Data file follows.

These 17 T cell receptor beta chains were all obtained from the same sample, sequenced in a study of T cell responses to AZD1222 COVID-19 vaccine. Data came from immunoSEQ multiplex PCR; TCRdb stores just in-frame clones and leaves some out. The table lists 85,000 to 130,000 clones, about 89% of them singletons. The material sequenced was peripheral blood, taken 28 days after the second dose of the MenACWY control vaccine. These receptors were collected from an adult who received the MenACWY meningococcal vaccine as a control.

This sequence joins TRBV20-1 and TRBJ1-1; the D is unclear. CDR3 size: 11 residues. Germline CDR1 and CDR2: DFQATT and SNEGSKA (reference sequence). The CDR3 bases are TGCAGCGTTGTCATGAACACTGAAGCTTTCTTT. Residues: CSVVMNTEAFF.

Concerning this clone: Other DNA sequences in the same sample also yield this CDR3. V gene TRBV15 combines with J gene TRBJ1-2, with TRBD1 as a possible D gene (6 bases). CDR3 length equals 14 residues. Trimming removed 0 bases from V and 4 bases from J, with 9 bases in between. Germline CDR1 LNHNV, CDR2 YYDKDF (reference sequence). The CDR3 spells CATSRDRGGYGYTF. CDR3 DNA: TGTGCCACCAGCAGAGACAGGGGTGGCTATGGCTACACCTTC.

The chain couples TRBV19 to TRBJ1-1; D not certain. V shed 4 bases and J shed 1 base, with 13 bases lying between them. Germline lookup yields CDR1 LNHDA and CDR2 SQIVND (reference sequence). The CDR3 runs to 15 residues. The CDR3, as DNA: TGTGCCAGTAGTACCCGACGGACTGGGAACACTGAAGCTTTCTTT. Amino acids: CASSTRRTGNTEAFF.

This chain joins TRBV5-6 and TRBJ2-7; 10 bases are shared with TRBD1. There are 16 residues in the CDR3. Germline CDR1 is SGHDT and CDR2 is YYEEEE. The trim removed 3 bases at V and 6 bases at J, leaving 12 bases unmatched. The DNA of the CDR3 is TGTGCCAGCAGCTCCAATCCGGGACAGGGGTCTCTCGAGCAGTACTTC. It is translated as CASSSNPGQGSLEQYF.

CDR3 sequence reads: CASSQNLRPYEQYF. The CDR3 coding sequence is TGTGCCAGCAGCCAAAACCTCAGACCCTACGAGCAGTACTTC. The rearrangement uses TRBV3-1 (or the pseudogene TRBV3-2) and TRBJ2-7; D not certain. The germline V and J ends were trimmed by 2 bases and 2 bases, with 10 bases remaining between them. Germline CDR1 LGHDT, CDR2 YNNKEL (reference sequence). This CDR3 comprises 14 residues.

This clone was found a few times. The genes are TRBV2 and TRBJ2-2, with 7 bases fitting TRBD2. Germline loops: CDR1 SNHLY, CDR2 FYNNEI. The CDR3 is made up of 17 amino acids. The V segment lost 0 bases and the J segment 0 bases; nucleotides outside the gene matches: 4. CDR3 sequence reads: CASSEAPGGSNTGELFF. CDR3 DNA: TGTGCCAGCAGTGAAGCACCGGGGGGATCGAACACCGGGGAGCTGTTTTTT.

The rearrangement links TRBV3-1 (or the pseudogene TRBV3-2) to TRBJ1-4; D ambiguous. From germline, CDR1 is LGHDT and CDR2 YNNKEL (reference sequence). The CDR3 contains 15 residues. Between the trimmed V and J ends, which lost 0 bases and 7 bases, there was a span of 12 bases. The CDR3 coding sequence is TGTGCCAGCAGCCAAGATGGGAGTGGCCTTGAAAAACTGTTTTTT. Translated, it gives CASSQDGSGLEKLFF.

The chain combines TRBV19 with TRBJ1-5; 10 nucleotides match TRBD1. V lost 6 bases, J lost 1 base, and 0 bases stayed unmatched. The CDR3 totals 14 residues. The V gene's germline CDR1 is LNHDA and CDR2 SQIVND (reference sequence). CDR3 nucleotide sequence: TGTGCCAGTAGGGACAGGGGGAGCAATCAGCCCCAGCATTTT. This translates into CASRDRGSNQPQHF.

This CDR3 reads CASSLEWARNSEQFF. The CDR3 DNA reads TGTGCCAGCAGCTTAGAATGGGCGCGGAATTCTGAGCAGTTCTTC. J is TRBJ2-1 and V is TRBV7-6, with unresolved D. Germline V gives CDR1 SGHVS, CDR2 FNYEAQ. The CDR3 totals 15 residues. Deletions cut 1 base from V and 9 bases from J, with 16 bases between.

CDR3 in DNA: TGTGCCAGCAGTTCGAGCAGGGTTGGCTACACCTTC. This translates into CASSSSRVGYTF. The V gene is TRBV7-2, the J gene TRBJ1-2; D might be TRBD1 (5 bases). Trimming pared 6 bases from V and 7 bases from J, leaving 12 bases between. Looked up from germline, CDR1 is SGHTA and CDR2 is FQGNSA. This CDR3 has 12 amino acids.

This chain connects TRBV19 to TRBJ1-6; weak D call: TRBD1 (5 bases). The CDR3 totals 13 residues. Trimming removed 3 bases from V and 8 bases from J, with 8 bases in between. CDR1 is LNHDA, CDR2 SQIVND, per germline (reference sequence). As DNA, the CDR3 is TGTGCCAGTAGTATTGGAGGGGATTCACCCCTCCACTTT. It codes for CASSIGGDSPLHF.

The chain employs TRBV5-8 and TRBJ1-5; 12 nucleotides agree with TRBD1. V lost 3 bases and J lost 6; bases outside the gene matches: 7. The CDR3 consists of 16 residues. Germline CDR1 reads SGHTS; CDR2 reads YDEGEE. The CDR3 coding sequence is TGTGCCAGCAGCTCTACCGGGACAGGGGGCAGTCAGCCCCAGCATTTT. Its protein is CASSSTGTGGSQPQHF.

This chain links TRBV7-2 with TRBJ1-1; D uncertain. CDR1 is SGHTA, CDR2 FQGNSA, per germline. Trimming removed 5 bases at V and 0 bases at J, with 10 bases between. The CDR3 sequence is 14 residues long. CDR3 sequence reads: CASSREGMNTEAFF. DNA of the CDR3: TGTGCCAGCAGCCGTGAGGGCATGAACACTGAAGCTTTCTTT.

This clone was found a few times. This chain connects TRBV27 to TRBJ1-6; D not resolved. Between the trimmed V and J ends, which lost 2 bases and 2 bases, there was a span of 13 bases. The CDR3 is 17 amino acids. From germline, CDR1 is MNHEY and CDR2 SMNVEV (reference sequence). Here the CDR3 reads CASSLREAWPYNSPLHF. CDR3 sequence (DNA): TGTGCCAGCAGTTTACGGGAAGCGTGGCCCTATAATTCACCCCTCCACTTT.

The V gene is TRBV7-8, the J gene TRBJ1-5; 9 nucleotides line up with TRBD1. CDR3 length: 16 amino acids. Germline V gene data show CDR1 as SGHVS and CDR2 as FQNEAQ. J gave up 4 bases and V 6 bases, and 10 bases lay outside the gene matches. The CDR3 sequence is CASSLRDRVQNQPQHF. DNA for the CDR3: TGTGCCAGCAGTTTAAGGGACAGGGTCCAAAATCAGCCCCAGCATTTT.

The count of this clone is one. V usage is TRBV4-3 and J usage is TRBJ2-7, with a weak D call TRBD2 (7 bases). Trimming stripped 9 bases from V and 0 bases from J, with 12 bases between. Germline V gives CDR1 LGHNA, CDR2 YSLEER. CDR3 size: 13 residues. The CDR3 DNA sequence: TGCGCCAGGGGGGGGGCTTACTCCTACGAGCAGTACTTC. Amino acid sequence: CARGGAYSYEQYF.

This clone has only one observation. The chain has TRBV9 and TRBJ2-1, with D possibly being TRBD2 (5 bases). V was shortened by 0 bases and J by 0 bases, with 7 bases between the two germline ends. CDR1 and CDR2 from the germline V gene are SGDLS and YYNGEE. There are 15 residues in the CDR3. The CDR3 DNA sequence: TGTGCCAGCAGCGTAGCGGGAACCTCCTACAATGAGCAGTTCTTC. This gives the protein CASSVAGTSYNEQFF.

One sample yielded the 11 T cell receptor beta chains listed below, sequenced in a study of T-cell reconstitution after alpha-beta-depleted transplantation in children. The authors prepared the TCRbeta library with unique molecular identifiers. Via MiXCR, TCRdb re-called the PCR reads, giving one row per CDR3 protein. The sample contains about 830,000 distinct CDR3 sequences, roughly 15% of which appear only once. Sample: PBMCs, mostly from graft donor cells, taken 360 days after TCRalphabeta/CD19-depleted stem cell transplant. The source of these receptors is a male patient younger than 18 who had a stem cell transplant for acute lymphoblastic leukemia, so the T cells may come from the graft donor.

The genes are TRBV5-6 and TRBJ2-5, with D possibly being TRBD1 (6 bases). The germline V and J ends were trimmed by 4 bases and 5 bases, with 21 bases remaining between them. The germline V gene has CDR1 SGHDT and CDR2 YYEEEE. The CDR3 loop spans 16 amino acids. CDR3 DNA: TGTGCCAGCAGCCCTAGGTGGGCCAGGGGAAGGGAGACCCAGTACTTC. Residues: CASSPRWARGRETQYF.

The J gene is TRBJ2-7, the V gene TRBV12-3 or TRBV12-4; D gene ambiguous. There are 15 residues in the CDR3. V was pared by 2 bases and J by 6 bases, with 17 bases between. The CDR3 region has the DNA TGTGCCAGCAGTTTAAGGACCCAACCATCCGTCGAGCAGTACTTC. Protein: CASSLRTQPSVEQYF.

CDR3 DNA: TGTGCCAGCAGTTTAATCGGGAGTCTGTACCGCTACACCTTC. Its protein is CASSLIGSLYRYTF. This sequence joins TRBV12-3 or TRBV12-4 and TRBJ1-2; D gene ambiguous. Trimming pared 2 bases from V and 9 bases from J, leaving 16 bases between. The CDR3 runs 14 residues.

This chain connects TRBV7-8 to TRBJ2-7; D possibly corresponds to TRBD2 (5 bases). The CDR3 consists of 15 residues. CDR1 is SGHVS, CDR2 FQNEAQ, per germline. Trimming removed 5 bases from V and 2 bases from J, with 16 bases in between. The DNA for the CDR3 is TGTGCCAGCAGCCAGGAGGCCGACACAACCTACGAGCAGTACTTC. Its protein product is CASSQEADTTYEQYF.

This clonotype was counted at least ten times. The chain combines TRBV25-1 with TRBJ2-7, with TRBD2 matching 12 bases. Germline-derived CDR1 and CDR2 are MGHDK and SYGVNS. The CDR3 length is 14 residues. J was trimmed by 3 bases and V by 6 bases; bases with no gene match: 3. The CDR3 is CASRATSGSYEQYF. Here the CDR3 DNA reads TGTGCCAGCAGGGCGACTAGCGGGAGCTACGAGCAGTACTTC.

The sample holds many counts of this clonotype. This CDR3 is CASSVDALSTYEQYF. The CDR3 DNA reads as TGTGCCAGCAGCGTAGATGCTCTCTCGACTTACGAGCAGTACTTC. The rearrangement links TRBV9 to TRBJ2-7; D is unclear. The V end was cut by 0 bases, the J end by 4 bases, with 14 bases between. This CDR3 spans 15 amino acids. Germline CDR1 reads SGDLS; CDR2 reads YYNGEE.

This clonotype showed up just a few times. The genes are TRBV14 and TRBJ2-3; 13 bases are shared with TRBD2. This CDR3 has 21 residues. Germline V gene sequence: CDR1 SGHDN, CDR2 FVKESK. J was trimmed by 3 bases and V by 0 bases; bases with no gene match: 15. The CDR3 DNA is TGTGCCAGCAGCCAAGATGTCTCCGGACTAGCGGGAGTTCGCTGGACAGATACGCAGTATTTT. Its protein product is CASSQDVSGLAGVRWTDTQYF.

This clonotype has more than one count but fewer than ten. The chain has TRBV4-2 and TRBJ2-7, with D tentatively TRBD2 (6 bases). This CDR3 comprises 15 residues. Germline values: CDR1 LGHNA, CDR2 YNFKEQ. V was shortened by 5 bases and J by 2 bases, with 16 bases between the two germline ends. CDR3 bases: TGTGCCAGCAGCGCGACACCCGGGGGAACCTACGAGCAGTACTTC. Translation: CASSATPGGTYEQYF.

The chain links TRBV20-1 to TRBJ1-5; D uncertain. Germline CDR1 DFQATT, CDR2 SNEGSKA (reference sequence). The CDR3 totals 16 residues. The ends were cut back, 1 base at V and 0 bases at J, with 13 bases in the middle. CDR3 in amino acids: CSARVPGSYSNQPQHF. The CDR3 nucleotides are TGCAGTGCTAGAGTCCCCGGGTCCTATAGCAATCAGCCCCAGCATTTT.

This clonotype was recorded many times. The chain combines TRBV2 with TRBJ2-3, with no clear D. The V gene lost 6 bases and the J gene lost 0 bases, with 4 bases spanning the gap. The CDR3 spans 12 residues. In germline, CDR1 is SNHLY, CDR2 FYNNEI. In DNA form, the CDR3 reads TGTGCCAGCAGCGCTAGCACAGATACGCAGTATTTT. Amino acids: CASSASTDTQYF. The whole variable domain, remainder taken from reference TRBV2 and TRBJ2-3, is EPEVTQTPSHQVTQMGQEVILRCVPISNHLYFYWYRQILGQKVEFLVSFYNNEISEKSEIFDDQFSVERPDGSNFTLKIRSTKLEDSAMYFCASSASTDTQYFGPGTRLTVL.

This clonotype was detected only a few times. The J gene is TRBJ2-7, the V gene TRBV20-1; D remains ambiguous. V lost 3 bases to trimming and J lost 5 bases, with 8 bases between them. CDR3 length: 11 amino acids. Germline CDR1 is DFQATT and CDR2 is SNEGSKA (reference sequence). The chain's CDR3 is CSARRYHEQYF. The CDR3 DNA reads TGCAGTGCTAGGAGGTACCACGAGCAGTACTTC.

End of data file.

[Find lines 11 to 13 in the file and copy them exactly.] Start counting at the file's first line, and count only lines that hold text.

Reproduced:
CDR3 in DNA: TGTGCCAGCAGTTCGAGCAGGGTTGGCTACACCTTC. This translates into CASSSSRVGYTF. The V gene is TRBV7-2, the J gene TRBJ1-2; D might be TRBD1 (5 bases). Trimming pared 6 bases from V and 7 bases from J, leaving 12 bases between. Looked up from germline, CDR1 is SGHTA and CDR2 is FQGNSA. This CDR3 has 12 amino acids.

This chain connects TRBV19 to TRBJ1-6; weak D call: TRBD1 (5 bases). The CDR3 totals 13 residues. Trimming removed 3 bases from V and 8 bases from J, with 8 bases in between. CDR1 is LNHDA, CDR2 SQIVND, per germline (reference sequence). As DNA, the CDR3 is TGTGCCAGTAGTATTGGAGGGGATTCACCCCTCCACTTT. It codes for CASSIGGDSPLHF.

The chain employs TRBV5-8 and TRBJ1-5; 12 nucleotides agree with TRBD1. V lost 3 bases and J lost 6; bases outside the gene matches: 7. The CDR3 consists of 16 residues. Germline CDR1 reads SGHTS; CDR2 reads YDEGEE. The CDR3 coding sequence is TGTGCCAGCAGCTCTACCGGGACAGGGGGCAGTCAGCCCCAGCATTTT. Its protein is CASSSTGTGGSQPQHF.